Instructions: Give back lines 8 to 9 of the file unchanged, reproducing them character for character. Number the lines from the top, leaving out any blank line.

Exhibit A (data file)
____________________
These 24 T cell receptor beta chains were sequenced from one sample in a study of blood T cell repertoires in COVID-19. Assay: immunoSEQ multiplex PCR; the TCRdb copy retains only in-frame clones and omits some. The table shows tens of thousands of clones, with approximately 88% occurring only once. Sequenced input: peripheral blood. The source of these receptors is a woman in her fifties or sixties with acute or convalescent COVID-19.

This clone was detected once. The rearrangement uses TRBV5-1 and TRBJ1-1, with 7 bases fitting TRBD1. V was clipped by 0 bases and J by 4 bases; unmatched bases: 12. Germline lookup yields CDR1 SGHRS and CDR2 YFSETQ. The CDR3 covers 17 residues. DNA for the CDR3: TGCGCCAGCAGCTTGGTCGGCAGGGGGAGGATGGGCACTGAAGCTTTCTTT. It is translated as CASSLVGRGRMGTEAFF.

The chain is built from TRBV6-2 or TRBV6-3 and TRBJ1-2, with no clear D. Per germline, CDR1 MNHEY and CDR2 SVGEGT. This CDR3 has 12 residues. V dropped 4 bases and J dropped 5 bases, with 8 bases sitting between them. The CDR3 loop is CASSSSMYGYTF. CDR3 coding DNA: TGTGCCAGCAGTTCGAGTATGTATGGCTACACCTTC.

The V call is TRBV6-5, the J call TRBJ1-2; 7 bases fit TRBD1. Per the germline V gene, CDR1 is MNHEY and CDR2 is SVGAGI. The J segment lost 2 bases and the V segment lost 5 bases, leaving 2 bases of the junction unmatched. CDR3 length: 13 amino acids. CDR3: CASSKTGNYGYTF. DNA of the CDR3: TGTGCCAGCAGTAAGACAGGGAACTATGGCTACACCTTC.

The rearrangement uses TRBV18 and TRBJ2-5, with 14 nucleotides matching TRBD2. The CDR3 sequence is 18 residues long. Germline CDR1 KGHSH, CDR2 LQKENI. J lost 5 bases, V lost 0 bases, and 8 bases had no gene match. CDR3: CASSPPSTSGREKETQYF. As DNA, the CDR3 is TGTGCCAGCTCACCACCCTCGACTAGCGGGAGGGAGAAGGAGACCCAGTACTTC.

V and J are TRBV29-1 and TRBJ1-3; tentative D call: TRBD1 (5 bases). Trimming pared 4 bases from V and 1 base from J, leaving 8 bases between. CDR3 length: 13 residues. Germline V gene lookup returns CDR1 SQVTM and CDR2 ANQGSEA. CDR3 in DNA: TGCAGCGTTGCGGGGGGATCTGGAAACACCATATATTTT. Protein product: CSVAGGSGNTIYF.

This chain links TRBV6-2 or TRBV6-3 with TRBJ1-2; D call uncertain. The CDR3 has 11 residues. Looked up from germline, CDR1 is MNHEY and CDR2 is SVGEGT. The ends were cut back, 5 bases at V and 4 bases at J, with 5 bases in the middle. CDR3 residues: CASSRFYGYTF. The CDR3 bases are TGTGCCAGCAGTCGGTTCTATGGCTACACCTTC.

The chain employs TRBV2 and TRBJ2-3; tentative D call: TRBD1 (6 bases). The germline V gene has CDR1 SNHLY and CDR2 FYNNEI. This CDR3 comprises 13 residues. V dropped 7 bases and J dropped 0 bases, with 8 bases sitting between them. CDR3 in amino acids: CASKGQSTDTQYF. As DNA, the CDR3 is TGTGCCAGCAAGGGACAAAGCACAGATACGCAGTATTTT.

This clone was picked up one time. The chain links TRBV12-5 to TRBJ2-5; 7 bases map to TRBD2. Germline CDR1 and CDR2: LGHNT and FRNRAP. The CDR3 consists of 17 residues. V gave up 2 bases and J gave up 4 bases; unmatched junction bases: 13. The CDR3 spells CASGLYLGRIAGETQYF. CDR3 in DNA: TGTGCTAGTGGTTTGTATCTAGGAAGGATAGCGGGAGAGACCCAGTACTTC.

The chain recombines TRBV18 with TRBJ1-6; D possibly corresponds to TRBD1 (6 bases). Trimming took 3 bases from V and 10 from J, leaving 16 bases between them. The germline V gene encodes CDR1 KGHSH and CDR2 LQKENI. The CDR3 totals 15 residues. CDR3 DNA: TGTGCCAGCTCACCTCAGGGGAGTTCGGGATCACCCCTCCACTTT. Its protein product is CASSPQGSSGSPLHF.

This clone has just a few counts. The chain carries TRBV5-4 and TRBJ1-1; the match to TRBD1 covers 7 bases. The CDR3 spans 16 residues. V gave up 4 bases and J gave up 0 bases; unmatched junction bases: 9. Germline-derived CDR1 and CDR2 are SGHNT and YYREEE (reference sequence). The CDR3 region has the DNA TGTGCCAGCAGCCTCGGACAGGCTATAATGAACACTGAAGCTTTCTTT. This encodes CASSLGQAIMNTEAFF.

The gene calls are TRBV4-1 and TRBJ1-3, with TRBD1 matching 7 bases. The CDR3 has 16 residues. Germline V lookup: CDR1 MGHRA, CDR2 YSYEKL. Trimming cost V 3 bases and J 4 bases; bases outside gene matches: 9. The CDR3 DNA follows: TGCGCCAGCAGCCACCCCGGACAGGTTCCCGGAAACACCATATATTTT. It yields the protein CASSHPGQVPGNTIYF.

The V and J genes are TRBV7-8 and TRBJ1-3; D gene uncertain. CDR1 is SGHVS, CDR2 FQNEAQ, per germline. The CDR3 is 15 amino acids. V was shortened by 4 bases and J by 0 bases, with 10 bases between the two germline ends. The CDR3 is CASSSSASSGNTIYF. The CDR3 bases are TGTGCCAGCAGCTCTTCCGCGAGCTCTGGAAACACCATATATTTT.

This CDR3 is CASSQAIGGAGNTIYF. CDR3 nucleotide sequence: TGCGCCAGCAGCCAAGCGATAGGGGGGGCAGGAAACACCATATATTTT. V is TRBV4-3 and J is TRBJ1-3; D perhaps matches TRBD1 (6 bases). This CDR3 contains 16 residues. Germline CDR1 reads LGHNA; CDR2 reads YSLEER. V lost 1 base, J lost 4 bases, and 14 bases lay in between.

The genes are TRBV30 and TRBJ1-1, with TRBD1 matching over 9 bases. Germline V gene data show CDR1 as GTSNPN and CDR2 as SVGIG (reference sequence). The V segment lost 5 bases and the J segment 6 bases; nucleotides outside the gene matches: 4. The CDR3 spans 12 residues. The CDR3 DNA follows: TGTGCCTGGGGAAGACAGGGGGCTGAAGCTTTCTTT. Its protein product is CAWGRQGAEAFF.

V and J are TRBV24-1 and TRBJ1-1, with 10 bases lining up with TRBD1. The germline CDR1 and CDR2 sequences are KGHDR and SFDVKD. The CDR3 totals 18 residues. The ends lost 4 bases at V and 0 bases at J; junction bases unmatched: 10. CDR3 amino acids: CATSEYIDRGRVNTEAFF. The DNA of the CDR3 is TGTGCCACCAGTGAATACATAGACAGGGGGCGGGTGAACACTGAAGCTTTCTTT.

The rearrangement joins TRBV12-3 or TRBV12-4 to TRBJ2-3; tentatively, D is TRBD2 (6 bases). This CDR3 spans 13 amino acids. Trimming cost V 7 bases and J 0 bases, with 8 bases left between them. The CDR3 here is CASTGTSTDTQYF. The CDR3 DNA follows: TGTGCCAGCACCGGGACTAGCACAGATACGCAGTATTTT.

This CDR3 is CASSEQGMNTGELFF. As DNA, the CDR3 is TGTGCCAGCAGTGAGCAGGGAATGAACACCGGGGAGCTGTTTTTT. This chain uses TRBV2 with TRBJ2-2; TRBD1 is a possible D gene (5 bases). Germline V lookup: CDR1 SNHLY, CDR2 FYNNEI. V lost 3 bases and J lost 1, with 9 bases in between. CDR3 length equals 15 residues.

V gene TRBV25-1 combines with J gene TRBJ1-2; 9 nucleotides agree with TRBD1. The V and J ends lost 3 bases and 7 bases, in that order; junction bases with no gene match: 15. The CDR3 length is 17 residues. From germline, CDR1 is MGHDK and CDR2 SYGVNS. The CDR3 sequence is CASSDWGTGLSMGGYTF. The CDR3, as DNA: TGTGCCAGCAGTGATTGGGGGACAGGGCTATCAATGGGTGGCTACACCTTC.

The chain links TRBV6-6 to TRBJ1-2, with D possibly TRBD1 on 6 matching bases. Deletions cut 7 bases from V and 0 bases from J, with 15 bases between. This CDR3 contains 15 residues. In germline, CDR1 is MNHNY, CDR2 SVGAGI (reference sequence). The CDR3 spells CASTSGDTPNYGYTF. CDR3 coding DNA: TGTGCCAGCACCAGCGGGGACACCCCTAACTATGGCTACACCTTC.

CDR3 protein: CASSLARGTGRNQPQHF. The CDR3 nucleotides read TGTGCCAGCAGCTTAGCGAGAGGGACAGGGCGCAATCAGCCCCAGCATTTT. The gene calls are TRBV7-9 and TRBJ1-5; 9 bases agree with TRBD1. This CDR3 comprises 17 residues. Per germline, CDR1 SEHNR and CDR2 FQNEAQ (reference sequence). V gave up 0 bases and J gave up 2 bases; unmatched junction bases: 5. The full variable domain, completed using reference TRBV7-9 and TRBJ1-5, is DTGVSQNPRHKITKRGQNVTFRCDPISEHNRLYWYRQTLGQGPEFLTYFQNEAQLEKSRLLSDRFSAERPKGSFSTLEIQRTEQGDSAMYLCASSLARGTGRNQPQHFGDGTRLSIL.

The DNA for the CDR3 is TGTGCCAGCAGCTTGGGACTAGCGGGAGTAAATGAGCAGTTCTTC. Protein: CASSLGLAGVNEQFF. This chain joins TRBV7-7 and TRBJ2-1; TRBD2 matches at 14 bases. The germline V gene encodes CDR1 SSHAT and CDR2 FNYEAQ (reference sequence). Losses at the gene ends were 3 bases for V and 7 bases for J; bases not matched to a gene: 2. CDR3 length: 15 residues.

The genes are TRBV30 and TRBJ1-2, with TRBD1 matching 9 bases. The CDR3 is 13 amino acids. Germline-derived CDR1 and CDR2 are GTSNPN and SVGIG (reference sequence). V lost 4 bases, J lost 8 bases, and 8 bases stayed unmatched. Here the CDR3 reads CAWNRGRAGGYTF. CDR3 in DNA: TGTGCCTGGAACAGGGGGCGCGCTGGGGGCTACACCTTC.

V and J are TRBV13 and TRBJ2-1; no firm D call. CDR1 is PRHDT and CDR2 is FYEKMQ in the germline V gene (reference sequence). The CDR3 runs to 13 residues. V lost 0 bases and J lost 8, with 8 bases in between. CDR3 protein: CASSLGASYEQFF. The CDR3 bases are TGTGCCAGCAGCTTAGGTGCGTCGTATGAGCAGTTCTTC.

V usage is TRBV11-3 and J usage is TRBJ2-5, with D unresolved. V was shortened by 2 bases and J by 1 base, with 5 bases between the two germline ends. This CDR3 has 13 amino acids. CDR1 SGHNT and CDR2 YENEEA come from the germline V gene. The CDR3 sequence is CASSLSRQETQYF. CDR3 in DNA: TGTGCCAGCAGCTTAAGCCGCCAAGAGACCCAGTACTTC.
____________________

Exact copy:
The chain employs TRBV2 and TRBJ2-3; tentative D call: TRBD1 (6 bases). The germline V gene has CDR1 SNHLY and CDR2 FYNNEI. This CDR3 comprises 13 residues. V dropped 7 bases and J dropped 0 bases, with 8 bases sitting between them. CDR3 in amino acids: CASKGQSTDTQYF. As DNA, the CDR3 is TGTGCCAGCAAGGGACAAAGCACAGATACGCAGTATTTT.

This clone was picked up one time. The chain links TRBV12-5 to TRBJ2-5; 7 bases map to TRBD2. Germline CDR1 and CDR2: LGHNT and FRNRAP. The CDR3 consists of 17 residues. V gave up 2 bases and J gave up 4 bases; unmatched junction bases: 13. The CDR3 spells CASGLYLGRIAGETQYF. CDR3 in DNA: TGTGCTAGTGGTTTGTATCTAGGAAGGATAGCGGGAGAGACCCAGTACTTC.